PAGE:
Friday, October 19, 2012

Why So Sad?

Have you ever been deep in a book, joyfully immersed in its pages and soaking up each word, then it's as if you hear the Jaws theme in your head and you realize that this is not going to end well. You have been led into a dark place where no happy ending can live. You've been betrayed by a book.

Usually, this realization smacks into me when I reach that vicious twist in the final pages. I still recall finishing the story The Lady, or the Tiger? and throwing the book against a wall. Sometimes, though, that sense of betrayal can creep up on you because the darkness begins at word one. You know the book is melancholy but the writing is so luminous or the tale so engaging that you are tricked into believing there must be light at the end of the tunnel. But no, hope really is lost and all you are left with is unrelenting sadness.

But if readers didn't get anything out of a tear-jerker, the last one published would have been Where the Red Fern Grows back in 1961. Inexplicably, we are drawn to heartbreak, even without the possibility of redemption.

Here are some books that have made me want to crawl back into bed and stay there:
  • Bambi: A Life In the Woods - Yes, it's a children's book, but don't read this classic by Felix Salten if you want a dose of Disney magic.
  • Flowers for Algernon by Daniel Keyes  - It teased me with the promise of miracles but only delivered tears. 
  • Swamplandia! by Karen Russell - Everything about it, from the exclamation point in the title to its off-beat humor and plucky teen aged heroine, fools you into leaving your tissues in the other room.
  • A Monster Calls by Patrick Ness - I cried through nearly every page and somehow still loved it. 
  • The Road - Cormac McCarthy's writing is radiant. I read it twice but the relentless despair makes it hard to suggest this book to others.
  • 1984 - George Orwell's bleak vision is politically powerful because it is so personally tragic. 
  • Revolutionary Road by Richard Yates - As a book or a film, it is equally devastating.
Of course, movies have the same power to lead us into a voluntary state of depression: 
  • City of Angels - billed as a date movie, back in the late '90s my date ranted at me for what felt like hours after being ambushed by the surprise ending.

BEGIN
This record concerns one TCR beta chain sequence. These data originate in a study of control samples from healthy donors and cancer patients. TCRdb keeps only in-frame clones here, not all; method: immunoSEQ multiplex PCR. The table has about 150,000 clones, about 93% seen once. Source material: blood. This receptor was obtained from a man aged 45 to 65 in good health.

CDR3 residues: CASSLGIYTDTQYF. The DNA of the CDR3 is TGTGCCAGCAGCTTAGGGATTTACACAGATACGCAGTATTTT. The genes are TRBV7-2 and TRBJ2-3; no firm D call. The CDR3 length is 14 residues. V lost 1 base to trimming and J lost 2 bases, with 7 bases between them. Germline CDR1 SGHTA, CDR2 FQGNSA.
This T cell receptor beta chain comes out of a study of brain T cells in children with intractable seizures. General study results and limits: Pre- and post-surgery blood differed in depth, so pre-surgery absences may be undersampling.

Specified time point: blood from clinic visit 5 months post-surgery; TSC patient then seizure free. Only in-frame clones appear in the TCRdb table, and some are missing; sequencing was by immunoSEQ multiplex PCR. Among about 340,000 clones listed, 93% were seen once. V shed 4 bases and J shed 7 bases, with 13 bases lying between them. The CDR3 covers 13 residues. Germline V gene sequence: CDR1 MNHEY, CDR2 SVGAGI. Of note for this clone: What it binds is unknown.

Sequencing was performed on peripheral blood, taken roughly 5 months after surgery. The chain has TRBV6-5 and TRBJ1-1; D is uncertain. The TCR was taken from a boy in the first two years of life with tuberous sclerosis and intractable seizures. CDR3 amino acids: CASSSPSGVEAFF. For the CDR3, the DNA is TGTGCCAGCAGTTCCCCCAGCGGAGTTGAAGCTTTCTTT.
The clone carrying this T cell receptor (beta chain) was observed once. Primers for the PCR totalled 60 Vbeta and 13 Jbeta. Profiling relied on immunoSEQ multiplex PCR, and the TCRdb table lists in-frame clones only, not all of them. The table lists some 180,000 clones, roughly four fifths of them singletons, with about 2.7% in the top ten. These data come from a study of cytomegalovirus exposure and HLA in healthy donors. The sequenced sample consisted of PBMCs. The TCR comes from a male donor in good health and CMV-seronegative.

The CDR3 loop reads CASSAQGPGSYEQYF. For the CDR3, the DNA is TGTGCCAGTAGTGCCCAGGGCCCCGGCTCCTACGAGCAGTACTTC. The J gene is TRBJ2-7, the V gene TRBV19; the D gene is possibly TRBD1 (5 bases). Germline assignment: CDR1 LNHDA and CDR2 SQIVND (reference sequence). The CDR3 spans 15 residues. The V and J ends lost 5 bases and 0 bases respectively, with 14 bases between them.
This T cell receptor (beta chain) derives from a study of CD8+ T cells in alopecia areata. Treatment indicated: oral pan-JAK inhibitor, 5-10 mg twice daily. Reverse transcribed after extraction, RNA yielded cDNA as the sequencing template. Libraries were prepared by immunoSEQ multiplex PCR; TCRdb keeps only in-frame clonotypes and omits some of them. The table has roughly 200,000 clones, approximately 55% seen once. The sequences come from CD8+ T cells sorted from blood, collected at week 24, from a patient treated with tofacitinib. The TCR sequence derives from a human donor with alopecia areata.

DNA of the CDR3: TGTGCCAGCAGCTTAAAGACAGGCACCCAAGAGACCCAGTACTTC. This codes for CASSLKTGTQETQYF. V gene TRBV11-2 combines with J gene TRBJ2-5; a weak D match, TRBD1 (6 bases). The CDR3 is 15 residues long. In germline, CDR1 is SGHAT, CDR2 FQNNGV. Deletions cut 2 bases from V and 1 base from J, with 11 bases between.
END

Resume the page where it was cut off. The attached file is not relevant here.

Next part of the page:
• Awakenings - Starring Robin Williams and Robert De Niro, this film is amazing, but it's the emotional equivalent of Flowers for Algernon.
  • Requiem for a Dream - I have it on good authority that this is not a film for the fragile psyche.
  • Life is Beautiful (La Vita e Bella) - I challenge anyone to walk away unmoved. 

So what is the appeal of the sad stuff? I don't know. All I know is that I am not alone in loving stories that break my heart.  I guess sometimes it feels good to feel bad. Can it be that simple?

What makes you say, "I want to read (or watch) something that is going to make me cry until my eyes are puffy and my nose runs?"


Linda K. said...

"Hurts so good" say the song lyrics and I guess that's true. Sometimes we just need some time to cry over a story. Hopefully there's some time to laugh as well. I love the movie Steel Magnolias but cry like crazy every time. I think it's the craziness in between the sadness that makes me watch it more than once.

Tracy G. said...

It is nice to read something fictional, experience that catharsis, and be able to walk away from it. "Requiem for a Dream" was the worst for me since I watched it in film class and didn't want to be the crying student.

Gus said...

As the date that ranted at you over "City of Angels", I thank you for ackowledging the emotional ambush into which you led me. Oh Meg Ryan, why weren't you wearing a helmet on your bike ride?! *sob*

Now then, as a boy in school, I read "I Am the Cheese" for English class, and the end made me cry, it was so terribly sad and powerful.

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